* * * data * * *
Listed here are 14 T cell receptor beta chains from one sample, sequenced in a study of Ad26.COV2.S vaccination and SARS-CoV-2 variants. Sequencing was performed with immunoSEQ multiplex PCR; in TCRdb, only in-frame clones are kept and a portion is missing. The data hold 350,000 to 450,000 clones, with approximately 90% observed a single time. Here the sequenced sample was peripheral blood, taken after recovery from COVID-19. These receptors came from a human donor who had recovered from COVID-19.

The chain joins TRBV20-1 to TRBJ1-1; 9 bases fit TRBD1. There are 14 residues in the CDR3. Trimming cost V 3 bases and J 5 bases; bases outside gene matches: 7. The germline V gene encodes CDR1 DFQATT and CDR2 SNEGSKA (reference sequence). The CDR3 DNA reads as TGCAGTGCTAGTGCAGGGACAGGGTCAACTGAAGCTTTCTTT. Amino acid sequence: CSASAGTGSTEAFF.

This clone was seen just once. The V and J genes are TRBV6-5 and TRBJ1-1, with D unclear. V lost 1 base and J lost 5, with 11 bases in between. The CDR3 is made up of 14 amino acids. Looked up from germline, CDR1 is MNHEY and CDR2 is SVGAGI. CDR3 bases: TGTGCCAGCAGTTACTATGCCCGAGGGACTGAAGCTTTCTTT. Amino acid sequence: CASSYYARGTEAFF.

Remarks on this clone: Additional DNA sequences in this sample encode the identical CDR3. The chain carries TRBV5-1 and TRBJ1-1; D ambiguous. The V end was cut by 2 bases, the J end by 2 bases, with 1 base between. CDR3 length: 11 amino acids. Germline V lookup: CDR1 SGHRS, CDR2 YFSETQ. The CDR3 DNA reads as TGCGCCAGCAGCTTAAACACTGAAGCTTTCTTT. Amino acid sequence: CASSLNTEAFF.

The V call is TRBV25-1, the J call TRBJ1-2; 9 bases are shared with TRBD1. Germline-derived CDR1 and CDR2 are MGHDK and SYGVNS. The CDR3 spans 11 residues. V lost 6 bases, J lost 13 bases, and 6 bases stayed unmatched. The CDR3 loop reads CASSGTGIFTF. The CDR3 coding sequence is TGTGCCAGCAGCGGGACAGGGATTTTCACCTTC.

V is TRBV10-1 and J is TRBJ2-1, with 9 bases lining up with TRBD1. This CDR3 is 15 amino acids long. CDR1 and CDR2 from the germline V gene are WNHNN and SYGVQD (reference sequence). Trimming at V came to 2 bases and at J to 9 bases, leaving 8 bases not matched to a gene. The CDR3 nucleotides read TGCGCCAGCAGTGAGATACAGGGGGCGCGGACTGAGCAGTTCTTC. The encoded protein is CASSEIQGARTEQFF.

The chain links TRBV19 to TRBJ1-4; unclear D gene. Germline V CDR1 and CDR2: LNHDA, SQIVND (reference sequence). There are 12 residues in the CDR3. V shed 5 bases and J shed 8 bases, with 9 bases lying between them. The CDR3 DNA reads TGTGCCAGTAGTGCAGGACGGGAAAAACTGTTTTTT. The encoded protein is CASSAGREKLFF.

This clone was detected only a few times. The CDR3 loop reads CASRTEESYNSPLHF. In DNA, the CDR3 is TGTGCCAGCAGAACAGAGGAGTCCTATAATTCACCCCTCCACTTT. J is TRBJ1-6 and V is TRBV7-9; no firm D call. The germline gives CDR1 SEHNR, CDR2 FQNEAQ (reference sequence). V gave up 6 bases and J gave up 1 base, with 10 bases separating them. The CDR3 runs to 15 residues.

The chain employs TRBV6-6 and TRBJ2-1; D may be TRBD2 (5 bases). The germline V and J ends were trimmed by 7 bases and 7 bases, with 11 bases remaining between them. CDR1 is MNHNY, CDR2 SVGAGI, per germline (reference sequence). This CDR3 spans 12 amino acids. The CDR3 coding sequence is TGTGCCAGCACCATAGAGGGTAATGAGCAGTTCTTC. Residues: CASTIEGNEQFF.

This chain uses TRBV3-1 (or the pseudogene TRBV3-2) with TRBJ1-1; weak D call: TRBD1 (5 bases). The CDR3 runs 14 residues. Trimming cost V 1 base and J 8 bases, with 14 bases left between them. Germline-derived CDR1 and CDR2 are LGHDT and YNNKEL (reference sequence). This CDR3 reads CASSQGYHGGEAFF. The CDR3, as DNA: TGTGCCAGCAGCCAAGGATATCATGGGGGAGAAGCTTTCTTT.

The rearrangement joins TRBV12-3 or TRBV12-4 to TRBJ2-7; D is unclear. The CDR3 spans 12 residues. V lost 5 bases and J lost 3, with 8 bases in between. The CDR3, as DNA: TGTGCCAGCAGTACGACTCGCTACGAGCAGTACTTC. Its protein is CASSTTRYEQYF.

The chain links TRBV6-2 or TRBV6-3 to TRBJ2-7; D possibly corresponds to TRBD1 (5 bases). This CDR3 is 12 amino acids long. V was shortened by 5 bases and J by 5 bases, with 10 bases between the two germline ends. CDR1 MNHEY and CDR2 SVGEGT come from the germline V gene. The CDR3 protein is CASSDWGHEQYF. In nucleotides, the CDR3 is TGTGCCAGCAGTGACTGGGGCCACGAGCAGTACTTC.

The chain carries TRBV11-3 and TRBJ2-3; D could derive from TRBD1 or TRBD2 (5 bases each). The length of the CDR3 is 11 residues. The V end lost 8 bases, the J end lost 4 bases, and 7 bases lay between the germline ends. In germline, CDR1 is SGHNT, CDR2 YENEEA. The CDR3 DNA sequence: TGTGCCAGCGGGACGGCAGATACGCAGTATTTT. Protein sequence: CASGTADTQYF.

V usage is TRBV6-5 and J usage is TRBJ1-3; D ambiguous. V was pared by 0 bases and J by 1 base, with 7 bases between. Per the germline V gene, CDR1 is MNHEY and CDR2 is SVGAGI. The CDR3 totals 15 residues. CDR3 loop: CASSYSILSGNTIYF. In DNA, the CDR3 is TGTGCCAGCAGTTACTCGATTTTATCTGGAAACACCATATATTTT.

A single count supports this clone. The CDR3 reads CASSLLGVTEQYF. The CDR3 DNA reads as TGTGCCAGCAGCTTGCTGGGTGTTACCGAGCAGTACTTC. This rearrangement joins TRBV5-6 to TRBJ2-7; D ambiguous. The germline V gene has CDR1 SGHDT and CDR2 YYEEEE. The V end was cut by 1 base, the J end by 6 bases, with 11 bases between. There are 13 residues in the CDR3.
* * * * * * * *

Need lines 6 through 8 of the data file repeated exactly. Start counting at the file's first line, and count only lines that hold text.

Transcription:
V is TRBV10-1 and J is TRBJ2-1, with 9 bases lining up with TRBD1. This CDR3 is 15 amino acids long. CDR1 and CDR2 from the germline V gene are WNHNN and SYGVQD (reference sequence). Trimming at V came to 2 bases and at J to 9 bases, leaving 8 bases not matched to a gene. The CDR3 nucleotides read TGCGCCAGCAGTGAGATACAGGGGGCGCGGACTGAGCAGTTCTTC. The encoded protein is CASSEIQGARTEQFF.

The chain links TRBV19 to TRBJ1-4; unclear D gene. Germline V CDR1 and CDR2: LNHDA, SQIVND (reference sequence). There are 12 residues in the CDR3. V shed 5 bases and J shed 8 bases, with 9 bases lying between them. The CDR3 DNA reads TGTGCCAGTAGTGCAGGACGGGAAAAACTGTTTTTT. The encoded protein is CASSAGREKLFF.

This clone was detected only a few times. The CDR3 loop reads CASRTEESYNSPLHF. In DNA, the CDR3 is TGTGCCAGCAGAACAGAGGAGTCCTATAATTCACCCCTCCACTTT. J is TRBJ1-6 and V is TRBV7-9; no firm D call. The germline gives CDR1 SEHNR, CDR2 FQNEAQ (reference sequence). V gave up 6 bases and J gave up 1 base, with 10 bases separating them. The CDR3 runs to 15 residues.